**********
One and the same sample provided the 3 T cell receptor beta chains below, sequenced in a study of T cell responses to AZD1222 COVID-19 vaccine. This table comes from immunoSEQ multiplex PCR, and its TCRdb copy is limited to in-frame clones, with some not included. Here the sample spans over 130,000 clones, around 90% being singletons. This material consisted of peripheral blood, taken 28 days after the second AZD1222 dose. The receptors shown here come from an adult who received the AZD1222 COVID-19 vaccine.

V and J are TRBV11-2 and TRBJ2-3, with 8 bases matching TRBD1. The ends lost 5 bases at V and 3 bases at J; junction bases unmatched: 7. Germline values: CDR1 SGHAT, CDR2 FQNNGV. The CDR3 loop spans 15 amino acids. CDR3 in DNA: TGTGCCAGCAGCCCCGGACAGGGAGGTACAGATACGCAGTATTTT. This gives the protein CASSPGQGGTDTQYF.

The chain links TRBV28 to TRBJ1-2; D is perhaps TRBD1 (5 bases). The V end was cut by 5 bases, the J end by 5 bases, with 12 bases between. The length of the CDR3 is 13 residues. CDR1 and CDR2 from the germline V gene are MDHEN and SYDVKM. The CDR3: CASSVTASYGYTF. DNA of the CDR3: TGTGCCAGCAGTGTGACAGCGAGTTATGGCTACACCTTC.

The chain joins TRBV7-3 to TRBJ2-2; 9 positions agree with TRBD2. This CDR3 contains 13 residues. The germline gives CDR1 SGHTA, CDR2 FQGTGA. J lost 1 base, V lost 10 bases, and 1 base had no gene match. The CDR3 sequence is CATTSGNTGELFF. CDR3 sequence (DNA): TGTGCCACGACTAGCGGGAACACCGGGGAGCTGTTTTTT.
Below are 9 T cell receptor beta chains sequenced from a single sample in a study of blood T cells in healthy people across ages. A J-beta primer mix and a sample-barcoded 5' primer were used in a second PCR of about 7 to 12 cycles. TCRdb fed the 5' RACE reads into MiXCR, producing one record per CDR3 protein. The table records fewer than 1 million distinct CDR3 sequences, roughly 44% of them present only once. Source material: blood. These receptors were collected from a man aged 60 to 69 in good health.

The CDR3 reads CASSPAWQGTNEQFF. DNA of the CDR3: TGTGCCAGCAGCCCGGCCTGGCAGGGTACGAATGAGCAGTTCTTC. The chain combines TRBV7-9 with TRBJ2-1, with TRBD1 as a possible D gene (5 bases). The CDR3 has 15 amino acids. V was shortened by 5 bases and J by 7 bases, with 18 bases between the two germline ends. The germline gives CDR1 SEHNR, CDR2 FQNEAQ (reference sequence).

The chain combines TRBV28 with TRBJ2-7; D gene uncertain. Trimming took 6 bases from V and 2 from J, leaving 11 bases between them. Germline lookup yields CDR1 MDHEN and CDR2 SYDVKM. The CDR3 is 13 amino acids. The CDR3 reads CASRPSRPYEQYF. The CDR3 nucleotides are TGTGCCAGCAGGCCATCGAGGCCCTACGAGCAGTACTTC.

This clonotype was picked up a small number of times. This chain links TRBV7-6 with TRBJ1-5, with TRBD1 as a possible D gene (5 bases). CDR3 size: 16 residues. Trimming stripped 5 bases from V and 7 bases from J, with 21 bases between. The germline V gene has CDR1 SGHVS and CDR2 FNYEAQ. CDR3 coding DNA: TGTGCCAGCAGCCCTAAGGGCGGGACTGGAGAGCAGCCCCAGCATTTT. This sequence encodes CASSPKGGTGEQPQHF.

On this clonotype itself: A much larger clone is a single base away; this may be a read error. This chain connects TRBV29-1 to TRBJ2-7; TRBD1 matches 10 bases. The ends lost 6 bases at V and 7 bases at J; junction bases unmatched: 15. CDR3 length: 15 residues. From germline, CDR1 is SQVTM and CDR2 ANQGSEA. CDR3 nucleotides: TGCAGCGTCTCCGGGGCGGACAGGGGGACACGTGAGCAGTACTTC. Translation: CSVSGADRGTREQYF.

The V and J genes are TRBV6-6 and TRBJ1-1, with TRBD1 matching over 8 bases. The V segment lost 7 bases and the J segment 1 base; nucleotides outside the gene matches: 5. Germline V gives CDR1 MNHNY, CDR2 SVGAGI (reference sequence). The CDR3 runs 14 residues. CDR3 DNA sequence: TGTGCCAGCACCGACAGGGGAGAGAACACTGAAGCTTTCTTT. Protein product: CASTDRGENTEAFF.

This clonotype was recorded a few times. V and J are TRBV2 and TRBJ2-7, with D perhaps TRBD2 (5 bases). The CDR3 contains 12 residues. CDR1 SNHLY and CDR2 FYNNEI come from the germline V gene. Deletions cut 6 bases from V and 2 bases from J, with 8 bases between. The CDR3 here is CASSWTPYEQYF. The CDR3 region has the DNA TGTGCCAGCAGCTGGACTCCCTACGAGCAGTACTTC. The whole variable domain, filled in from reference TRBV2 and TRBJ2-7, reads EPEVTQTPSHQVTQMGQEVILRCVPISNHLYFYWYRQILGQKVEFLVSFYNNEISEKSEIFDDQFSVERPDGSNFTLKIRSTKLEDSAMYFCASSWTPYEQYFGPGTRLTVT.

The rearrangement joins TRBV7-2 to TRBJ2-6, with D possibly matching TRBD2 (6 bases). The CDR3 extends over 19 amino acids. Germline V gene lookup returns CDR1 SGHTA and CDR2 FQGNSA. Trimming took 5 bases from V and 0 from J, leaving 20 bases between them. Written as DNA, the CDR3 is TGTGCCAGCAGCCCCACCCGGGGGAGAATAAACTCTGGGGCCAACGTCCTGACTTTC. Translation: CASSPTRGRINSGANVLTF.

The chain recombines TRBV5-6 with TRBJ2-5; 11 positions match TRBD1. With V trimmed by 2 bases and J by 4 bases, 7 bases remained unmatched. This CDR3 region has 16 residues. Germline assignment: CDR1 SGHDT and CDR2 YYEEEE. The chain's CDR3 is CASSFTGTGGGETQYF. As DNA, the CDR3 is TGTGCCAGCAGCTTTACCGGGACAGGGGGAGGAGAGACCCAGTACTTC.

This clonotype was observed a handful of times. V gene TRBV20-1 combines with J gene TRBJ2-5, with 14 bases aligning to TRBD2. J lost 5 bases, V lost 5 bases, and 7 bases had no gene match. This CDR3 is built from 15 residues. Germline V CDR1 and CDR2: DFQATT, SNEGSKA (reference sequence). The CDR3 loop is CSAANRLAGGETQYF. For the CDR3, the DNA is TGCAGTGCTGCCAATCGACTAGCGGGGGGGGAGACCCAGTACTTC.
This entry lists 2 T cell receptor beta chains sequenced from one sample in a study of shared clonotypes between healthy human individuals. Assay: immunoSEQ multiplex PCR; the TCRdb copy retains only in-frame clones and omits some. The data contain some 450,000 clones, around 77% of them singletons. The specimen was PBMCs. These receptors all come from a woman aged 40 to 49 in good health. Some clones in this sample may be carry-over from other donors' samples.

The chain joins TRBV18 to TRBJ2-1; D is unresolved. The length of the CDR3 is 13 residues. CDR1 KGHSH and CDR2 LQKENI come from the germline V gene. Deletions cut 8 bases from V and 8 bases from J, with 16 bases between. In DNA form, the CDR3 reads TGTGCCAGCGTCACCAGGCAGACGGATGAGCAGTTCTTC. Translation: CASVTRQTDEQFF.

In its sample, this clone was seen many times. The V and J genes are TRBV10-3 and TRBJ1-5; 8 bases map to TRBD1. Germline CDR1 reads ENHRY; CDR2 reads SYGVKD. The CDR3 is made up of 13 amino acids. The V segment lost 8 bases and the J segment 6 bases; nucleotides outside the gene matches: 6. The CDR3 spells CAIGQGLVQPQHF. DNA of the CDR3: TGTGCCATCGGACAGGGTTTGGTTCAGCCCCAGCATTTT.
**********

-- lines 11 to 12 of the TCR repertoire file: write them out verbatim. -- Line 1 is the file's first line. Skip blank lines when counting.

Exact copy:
This clonotype was recorded a few times. V and J are TRBV2 and TRBJ2-7, with D perhaps TRBD2 (5 bases). The CDR3 contains 12 residues. CDR1 SNHLY and CDR2 FYNNEI come from the germline V gene. Deletions cut 6 bases from V and 2 bases from J, with 8 bases between. The CDR3 here is CASSWTPYEQYF. The CDR3 region has the DNA TGTGCCAGCAGCTGGACTCCCTACGAGCAGTACTTC. The whole variable domain, filled in from reference TRBV2 and TRBJ2-7, reads EPEVTQTPSHQVTQMGQEVILRCVPISNHLYFYWYRQILGQKVEFLVSFYNNEISEKSEIFDDQFSVERPDGSNFTLKIRSTKLEDSAMYFCASSWTPYEQYFGPGTRLTVT.

The rearrangement joins TRBV7-2 to TRBJ2-6, with D possibly matching TRBD2 (6 bases). The CDR3 extends over 19 amino acids. Germline V gene lookup returns CDR1 SGHTA and CDR2 FQGNSA. Trimming took 5 bases from V and 0 from J, leaving 20 bases between them. Written as DNA, the CDR3 is TGTGCCAGCAGCCCCACCCGGGGGAGAATAAACTCTGGGGCCAACGTCCTGACTTTC. Translation: CASSPTRGRINSGANVLTF.